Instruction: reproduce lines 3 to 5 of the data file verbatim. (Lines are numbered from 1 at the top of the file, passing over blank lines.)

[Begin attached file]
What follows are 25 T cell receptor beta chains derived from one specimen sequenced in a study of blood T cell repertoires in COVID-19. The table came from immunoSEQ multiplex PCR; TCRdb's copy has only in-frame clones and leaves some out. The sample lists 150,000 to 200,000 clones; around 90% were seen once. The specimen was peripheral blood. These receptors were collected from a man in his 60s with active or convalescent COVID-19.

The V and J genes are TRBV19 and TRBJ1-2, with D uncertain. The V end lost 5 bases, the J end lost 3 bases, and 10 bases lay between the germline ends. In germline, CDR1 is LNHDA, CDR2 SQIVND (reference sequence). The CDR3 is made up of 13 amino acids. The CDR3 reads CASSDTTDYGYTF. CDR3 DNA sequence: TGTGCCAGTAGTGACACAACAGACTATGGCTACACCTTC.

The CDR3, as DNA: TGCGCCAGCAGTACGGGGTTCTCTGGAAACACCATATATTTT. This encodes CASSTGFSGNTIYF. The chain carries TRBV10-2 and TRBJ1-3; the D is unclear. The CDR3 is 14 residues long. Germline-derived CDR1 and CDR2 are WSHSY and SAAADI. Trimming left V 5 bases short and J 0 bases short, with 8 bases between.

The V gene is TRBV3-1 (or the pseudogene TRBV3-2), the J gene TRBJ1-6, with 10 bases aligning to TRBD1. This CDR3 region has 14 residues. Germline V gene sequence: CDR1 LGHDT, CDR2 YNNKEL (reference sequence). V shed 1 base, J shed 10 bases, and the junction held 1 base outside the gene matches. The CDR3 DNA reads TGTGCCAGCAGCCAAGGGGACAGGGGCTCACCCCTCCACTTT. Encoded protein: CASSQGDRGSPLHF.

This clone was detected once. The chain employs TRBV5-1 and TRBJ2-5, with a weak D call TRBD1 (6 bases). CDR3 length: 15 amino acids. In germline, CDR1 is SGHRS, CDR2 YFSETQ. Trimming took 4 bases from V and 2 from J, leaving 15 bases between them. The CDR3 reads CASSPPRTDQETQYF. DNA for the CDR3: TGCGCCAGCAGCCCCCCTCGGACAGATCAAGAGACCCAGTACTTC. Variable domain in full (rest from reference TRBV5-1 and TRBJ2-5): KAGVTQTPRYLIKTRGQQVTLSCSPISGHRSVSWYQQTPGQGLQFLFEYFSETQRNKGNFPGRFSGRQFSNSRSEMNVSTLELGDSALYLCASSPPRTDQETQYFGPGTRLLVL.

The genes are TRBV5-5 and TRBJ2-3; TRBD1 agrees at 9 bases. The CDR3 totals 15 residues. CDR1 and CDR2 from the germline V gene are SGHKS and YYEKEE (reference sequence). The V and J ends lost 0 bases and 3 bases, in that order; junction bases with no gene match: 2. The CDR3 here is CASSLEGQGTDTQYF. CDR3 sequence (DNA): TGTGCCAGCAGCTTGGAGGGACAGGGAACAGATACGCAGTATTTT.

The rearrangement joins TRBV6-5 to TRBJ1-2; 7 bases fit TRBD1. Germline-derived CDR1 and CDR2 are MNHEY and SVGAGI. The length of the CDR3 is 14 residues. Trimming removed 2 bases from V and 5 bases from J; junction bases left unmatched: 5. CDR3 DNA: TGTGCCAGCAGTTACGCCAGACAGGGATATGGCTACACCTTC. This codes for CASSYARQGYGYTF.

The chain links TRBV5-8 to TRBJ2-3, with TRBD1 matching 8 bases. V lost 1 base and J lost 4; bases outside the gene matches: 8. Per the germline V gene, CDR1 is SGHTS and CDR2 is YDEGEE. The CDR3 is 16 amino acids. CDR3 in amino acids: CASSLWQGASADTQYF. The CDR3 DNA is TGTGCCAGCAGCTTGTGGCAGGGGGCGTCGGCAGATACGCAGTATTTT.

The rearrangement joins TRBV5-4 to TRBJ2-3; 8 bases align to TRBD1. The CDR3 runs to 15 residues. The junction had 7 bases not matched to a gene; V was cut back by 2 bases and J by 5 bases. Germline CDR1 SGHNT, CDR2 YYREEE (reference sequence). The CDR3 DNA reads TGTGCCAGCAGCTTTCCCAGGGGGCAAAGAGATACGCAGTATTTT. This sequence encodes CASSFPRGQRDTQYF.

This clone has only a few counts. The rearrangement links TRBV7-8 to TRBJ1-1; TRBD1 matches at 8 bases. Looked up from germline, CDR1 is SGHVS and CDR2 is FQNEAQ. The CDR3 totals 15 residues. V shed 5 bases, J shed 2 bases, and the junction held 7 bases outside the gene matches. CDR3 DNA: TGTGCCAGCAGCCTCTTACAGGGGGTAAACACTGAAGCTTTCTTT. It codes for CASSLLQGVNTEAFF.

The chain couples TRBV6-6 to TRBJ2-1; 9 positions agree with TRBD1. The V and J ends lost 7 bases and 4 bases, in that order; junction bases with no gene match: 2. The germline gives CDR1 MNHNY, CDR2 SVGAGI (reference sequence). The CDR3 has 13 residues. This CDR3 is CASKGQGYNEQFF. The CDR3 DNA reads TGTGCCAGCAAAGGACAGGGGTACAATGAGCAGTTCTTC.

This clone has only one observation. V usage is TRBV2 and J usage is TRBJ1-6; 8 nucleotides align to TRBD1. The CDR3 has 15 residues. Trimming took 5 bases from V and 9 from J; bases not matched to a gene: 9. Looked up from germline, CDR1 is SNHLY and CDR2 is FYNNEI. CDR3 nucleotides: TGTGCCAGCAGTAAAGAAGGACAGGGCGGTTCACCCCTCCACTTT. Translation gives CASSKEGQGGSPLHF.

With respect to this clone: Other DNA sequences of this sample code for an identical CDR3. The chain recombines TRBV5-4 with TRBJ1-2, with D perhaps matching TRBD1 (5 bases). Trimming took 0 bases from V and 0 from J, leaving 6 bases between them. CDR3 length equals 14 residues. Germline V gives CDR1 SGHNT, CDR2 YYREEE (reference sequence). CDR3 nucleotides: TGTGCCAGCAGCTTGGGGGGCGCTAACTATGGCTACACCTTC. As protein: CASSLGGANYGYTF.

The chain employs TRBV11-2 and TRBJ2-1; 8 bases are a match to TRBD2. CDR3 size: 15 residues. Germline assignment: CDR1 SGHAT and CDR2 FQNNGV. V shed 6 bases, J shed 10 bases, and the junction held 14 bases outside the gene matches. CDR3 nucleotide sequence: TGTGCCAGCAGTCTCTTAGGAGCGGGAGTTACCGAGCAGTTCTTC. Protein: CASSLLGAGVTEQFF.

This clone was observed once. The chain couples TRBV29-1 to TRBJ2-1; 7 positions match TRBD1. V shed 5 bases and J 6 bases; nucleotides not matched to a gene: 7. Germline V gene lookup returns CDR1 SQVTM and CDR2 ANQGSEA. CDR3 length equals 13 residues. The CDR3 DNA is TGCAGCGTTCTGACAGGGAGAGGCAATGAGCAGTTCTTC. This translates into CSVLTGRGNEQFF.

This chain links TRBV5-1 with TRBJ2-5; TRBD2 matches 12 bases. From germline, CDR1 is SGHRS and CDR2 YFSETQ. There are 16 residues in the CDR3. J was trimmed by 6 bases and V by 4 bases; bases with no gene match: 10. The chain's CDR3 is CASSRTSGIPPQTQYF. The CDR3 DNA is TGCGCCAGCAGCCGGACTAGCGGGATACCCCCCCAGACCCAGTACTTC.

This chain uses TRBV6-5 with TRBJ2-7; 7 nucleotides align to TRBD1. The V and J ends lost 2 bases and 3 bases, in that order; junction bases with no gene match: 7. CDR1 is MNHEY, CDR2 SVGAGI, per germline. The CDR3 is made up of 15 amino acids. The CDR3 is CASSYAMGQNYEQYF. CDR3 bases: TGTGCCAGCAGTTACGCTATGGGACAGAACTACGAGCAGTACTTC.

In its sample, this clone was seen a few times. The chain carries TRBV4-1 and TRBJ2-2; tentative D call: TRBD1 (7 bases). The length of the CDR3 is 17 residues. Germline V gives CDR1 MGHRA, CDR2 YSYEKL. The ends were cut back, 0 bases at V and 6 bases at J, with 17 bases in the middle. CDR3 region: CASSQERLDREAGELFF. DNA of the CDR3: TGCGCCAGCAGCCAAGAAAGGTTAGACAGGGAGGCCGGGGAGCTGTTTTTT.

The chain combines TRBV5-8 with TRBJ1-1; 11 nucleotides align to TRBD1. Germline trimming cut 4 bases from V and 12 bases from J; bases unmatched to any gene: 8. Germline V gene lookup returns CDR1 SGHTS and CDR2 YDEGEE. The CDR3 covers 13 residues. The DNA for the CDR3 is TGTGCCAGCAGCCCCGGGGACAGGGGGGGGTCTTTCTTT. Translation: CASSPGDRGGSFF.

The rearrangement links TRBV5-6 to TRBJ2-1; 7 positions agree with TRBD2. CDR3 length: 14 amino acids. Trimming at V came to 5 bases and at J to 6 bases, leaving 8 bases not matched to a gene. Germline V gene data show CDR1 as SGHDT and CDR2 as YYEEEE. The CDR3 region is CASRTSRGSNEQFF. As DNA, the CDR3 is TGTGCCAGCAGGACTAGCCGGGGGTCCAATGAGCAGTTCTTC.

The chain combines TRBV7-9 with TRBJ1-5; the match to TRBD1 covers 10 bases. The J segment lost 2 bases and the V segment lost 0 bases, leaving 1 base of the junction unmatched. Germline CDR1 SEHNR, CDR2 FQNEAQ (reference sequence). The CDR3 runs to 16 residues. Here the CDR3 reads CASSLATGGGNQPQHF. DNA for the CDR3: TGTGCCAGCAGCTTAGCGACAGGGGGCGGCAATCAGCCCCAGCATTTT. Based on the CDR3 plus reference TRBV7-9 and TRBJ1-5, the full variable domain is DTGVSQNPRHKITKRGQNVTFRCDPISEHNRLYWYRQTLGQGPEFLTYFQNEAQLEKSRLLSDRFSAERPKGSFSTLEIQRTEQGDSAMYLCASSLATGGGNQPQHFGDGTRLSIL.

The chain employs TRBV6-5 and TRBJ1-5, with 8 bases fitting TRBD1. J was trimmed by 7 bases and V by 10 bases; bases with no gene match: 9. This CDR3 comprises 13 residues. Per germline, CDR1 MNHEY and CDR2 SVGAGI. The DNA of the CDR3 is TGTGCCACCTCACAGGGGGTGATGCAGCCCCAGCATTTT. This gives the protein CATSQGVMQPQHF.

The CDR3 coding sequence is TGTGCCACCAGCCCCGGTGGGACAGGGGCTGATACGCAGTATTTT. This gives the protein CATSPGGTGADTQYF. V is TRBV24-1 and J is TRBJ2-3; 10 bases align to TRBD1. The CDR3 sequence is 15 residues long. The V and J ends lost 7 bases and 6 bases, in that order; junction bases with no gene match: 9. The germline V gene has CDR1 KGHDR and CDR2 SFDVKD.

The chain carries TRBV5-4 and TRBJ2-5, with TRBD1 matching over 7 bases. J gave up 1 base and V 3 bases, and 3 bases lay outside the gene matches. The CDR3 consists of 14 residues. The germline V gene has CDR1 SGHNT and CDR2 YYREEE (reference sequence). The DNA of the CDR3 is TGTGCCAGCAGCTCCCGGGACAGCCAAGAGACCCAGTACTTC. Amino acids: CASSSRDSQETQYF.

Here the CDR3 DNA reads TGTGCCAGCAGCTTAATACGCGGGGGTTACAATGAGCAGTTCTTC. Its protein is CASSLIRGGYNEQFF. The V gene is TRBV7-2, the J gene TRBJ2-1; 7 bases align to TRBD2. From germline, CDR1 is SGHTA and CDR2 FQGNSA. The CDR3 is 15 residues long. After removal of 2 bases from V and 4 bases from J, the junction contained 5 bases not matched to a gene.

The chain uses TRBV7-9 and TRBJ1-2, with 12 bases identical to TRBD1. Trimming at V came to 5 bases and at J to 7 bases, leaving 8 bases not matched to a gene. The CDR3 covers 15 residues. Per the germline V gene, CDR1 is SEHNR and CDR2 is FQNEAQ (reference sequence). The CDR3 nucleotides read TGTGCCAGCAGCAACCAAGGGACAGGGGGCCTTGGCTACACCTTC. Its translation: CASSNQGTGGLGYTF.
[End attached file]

The CDR3, as DNA: TGCGCCAGCAGTACGGGGTTCTCTGGAAACACCATATATTTT. This encodes CASSTGFSGNTIYF. The chain carries TRBV10-2 and TRBJ1-3; the D is unclear. The CDR3 is 14 residues long. Germline-derived CDR1 and CDR2 are WSHSY and SAAADI. Trimming left V 5 bases short and J 0 bases short, with 8 bases between.

The V gene is TRBV3-1 (or the pseudogene TRBV3-2), the J gene TRBJ1-6, with 10 bases aligning to TRBD1. This CDR3 region has 14 residues. Germline V gene sequence: CDR1 LGHDT, CDR2 YNNKEL (reference sequence). V shed 1 base, J shed 10 bases, and the junction held 1 base outside the gene matches. The CDR3 DNA reads TGTGCCAGCAGCCAAGGGGACAGGGGCTCACCCCTCCACTTT. Encoded protein: CASSQGDRGSPLHF.

This clone was detected once. The chain employs TRBV5-1 and TRBJ2-5, with a weak D call TRBD1 (6 bases). CDR3 length: 15 amino acids. In germline, CDR1 is SGHRS, CDR2 YFSETQ. Trimming took 4 bases from V and 2 from J, leaving 15 bases between them. The CDR3 reads CASSPPRTDQETQYF. DNA for the CDR3: TGCGCCAGCAGCCCCCCTCGGACAGATCAAGAGACCCAGTACTTC. Variable domain in full (rest from reference TRBV5-1 and TRBJ2-5): KAGVTQTPRYLIKTRGQQVTLSCSPISGHRSVSWYQQTPGQGLQFLFEYFSETQRNKGNFPGRFSGRQFSNSRSEMNVSTLELGDSALYLCASSPPRTDQETQYFGPGTRLLVL.